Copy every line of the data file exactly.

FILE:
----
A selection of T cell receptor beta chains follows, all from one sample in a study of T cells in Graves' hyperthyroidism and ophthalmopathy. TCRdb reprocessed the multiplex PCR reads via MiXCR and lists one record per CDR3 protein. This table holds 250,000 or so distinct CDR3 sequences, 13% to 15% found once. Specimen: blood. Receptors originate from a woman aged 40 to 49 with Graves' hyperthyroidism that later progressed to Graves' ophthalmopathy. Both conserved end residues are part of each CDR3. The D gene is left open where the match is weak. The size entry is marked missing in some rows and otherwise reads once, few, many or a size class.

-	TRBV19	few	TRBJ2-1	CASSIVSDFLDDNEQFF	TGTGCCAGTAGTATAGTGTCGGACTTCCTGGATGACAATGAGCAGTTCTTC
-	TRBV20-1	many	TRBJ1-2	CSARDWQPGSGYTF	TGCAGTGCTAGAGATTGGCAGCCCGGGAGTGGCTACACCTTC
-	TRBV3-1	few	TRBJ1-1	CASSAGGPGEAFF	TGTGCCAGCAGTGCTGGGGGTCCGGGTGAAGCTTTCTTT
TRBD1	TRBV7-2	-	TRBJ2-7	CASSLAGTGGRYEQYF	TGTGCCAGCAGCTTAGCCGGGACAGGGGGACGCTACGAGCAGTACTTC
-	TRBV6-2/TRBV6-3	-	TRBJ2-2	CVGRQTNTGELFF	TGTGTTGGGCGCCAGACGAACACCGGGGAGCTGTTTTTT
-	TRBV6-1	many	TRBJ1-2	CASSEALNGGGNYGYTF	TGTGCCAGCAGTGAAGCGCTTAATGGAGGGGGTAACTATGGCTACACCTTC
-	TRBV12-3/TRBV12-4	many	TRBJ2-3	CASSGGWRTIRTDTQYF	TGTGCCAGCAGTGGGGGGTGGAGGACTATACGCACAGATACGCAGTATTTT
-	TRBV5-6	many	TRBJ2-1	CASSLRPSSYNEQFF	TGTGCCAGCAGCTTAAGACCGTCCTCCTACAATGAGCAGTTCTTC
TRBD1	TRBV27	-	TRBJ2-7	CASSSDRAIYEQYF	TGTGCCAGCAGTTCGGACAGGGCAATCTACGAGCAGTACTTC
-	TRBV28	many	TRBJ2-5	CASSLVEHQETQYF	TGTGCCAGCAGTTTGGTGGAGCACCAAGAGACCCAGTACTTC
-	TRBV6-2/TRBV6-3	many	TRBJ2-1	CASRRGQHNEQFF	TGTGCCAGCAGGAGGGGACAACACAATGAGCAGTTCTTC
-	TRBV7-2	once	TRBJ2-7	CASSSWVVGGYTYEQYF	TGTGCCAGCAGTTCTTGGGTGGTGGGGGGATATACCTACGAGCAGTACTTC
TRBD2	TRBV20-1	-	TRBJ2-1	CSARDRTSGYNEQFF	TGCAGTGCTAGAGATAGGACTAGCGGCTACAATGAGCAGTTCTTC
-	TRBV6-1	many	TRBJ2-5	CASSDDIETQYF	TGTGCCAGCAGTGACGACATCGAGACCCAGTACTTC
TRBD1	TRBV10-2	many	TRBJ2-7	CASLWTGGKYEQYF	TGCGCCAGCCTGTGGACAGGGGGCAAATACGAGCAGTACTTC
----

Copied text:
A selection of T cell receptor beta chains follows, all from one sample in a study of T cells in Graves' hyperthyroidism and ophthalmopathy. TCRdb reprocessed the multiplex PCR reads via MiXCR and lists one record per CDR3 protein. This table holds 250,000 or so distinct CDR3 sequences, 13% to 15% found once. Specimen: blood. Receptors originate from a woman aged 40 to 49 with Graves' hyperthyroidism that later progressed to Graves' ophthalmopathy. Both conserved end residues are part of each CDR3. The D gene is left open where the match is weak. The size entry is marked missing in some rows and otherwise reads once, few, many or a size class.

-	TRBV19	few	TRBJ2-1	CASSIVSDFLDDNEQFF	TGTGCCAGTAGTATAGTGTCGGACTTCCTGGATGACAATGAGCAGTTCTTC
-	TRBV20-1	many	TRBJ1-2	CSARDWQPGSGYTF	TGCAGTGCTAGAGATTGGCAGCCCGGGAGTGGCTACACCTTC
-	TRBV3-1	few	TRBJ1-1	CASSAGGPGEAFF	TGTGCCAGCAGTGCTGGGGGTCCGGGTGAAGCTTTCTTT
TRBD1	TRBV7-2	-	TRBJ2-7	CASSLAGTGGRYEQYF	TGTGCCAGCAGCTTAGCCGGGACAGGGGGACGCTACGAGCAGTACTTC
-	TRBV6-2/TRBV6-3	-	TRBJ2-2	CVGRQTNTGELFF	TGTGTTGGGCGCCAGACGAACACCGGGGAGCTGTTTTTT
-	TRBV6-1	many	TRBJ1-2	CASSEALNGGGNYGYTF	TGTGCCAGCAGTGAAGCGCTTAATGGAGGGGGTAACTATGGCTACACCTTC
-	TRBV12-3/TRBV12-4	many	TRBJ2-3	CASSGGWRTIRTDTQYF	TGTGCCAGCAGTGGGGGGTGGAGGACTATACGCACAGATACGCAGTATTTT
-	TRBV5-6	many	TRBJ2-1	CASSLRPSSYNEQFF	TGTGCCAGCAGCTTAAGACCGTCCTCCTACAATGAGCAGTTCTTC
TRBD1	TRBV27	-	TRBJ2-7	CASSSDRAIYEQYF	TGTGCCAGCAGTTCGGACAGGGCAATCTACGAGCAGTACTTC
-	TRBV28	many	TRBJ2-5	CASSLVEHQETQYF	TGTGCCAGCAGTTTGGTGGAGCACCAAGAGACCCAGTACTTC
-	TRBV6-2/TRBV6-3	many	TRBJ2-1	CASRRGQHNEQFF	TGTGCCAGCAGGAGGGGACAACACAATGAGCAGTTCTTC
-	TRBV7-2	once	TRBJ2-7	CASSSWVVGGYTYEQYF	TGTGCCAGCAGTTCTTGGGTGGTGGGGGGATATACCTACGAGCAGTACTTC
TRBD2	TRBV20-1	-	TRBJ2-1	CSARDRTSGYNEQFF	TGCAGTGCTAGAGATAGGACTAGCGGCTACAATGAGCAGTTCTTC
-	TRBV6-1	many	TRBJ2-5	CASSDDIETQYF	TGTGCCAGCAGTGACGACATCGAGACCCAGTACTTC
TRBD1	TRBV10-2	many	TRBJ2-7	CASLWTGGKYEQYF	TGCGCCAGCCTGTGGACAGGGGGCAAATACGAGCAGTACTTC